You say that as if such opinions should be summarily dismissed. The reality is that physical discipline has many benefits to the child, as it can be used to discourage bad behaviour (hitting other children, etc) and dangerous behaviour (running out into the road, etc). I agree that using physical implements / weapons (belts, objects, etc) is completely unacceptable, no matter the severity of the child's actions. I was smacked when I seriously misbehaved as a child and I believe that it had a positive impact upon me as an individual. It was only ever used on serious occasions and I always knew I was stepping over-the-line. The rest of the time if I misbehaved I was made to stand in a corner and was not allowed to leave until a certain period of time had elapsed (usually about 5-10 minutes). And the latter happened quite a lot, as I had two younger brothers and we would get into fights.
Cue the "I got spanked and I'm fine, so everyone must be fine or is sick from the get-go" trolls...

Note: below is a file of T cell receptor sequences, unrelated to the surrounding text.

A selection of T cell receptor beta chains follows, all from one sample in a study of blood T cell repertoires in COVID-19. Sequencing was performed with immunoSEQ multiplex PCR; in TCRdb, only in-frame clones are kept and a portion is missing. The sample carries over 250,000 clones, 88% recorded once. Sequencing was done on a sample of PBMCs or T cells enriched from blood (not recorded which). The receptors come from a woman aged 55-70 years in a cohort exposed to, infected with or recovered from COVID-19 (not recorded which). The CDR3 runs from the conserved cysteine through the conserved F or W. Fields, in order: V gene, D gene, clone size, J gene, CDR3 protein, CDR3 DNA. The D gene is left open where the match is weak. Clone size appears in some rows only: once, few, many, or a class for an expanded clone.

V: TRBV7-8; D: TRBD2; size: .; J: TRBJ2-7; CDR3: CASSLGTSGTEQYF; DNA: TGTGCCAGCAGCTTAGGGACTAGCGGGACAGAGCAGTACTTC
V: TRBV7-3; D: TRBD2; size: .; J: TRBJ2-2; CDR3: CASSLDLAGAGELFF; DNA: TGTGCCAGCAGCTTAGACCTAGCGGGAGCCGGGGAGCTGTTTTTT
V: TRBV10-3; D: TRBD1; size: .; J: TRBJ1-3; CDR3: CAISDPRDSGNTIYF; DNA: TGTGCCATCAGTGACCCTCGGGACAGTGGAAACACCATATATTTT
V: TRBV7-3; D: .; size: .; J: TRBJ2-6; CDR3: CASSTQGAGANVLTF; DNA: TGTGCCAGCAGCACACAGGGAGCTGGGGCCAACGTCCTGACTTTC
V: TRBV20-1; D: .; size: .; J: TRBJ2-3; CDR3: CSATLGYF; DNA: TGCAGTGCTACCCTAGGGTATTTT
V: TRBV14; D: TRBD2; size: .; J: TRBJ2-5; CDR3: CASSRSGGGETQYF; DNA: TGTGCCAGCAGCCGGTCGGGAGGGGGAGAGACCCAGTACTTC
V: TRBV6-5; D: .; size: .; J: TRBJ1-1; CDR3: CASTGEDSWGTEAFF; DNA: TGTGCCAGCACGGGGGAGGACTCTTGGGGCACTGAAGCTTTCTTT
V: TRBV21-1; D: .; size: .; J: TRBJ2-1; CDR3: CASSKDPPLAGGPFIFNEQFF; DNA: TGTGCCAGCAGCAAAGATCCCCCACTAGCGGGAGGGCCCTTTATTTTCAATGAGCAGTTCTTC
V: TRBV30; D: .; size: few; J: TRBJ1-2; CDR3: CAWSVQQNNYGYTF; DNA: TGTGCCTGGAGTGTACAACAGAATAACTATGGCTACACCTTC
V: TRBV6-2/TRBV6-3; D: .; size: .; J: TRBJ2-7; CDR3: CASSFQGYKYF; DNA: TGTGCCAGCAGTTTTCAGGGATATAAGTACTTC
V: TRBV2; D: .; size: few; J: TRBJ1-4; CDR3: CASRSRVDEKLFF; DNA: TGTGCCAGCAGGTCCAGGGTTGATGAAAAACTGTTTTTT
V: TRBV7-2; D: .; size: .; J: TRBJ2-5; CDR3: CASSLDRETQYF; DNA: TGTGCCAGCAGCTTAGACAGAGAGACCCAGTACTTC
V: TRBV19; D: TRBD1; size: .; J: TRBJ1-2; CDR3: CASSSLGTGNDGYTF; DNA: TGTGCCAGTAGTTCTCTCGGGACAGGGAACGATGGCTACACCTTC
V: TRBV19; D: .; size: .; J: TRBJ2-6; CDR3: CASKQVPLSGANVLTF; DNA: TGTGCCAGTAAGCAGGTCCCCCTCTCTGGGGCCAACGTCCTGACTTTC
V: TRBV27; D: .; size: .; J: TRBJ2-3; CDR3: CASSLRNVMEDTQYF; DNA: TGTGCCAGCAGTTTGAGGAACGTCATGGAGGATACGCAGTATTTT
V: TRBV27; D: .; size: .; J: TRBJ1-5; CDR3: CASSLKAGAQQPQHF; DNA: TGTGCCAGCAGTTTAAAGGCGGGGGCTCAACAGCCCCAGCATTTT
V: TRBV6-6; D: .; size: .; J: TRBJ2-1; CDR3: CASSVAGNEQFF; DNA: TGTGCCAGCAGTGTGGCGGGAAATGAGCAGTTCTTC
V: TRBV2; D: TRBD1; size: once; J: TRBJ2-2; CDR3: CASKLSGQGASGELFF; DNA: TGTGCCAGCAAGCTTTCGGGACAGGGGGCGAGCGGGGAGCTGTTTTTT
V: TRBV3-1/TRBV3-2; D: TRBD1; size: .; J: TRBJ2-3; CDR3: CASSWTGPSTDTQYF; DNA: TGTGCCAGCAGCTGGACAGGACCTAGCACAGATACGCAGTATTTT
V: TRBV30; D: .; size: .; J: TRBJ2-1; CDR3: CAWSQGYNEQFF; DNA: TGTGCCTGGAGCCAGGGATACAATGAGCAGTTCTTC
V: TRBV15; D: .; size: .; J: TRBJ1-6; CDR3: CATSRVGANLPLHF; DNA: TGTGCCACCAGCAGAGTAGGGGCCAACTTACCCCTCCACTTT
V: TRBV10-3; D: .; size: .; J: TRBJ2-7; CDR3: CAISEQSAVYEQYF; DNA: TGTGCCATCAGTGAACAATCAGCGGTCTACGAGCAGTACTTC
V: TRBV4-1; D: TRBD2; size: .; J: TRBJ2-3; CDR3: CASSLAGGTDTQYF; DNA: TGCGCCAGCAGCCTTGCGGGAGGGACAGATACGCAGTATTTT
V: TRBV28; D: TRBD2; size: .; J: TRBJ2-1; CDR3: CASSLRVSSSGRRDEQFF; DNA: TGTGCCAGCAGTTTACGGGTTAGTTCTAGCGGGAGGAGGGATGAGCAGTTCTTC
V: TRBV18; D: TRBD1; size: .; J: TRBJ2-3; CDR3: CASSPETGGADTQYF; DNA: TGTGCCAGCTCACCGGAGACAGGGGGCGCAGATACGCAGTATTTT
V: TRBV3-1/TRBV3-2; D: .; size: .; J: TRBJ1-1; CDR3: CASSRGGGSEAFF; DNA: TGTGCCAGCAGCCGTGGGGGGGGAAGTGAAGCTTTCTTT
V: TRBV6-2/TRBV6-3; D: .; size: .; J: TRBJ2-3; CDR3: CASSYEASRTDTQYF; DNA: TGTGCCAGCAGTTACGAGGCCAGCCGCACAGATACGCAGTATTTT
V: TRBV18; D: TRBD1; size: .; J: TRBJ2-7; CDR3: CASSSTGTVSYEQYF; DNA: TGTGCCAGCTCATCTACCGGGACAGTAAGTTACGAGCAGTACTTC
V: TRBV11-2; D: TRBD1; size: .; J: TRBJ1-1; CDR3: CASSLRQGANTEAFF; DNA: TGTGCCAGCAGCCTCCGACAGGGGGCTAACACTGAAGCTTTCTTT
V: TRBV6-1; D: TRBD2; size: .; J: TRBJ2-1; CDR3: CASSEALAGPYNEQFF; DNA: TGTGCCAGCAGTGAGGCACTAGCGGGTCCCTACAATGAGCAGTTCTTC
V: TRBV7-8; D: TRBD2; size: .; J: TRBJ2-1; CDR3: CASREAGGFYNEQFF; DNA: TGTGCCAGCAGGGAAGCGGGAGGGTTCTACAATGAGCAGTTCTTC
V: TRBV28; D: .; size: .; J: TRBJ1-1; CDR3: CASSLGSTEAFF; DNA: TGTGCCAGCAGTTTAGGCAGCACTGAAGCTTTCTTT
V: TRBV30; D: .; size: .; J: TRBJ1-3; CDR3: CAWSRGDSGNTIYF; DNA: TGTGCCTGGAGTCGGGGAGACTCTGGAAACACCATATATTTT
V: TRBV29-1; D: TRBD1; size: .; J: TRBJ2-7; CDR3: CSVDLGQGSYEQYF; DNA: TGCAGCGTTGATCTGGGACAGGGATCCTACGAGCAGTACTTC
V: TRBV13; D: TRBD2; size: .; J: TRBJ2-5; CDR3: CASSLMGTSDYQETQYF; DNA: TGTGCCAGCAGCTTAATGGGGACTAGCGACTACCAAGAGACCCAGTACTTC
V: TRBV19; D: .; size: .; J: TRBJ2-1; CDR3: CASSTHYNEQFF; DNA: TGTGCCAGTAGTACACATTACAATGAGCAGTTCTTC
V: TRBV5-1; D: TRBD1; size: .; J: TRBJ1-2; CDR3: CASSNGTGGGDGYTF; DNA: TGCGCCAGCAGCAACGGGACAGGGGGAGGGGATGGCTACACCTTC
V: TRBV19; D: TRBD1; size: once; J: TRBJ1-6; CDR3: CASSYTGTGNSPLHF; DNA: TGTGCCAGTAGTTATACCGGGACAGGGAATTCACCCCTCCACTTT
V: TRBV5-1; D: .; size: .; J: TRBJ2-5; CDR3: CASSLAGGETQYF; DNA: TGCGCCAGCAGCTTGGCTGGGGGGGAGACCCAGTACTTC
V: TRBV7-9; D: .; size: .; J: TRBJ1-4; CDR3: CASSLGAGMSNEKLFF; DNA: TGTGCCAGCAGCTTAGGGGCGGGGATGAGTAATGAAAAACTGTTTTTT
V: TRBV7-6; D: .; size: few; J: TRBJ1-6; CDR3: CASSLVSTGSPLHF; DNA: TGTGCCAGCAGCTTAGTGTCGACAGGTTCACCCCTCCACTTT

It's unfair for people to take a report like this and use it to discredit the use of physical discipline when it doesn't take into account the frequency with which it is used. Some of the people in the report noted it occurring on a regular basis, which is really not acceptable - but that should not be compared to a child who is smacked maybe once or twice a year and only when the reason for it is fully explained to them. There has not been enough - if any - research into the benefits of physical discipline. You can't make an informed decision without knowing the evidence for both sides. But judging by the number of unruly children who have clearly never been properly disciplined I cannot fault parents who are only doing what they believe is best for their child. Few would argue that the decline in physical discipline has resulted in better behaved and less troubled children; many would argue the exact opposite.
When I have children I intend to use physical discipline only as a last resort but will not hesitate if I feel it is warranted.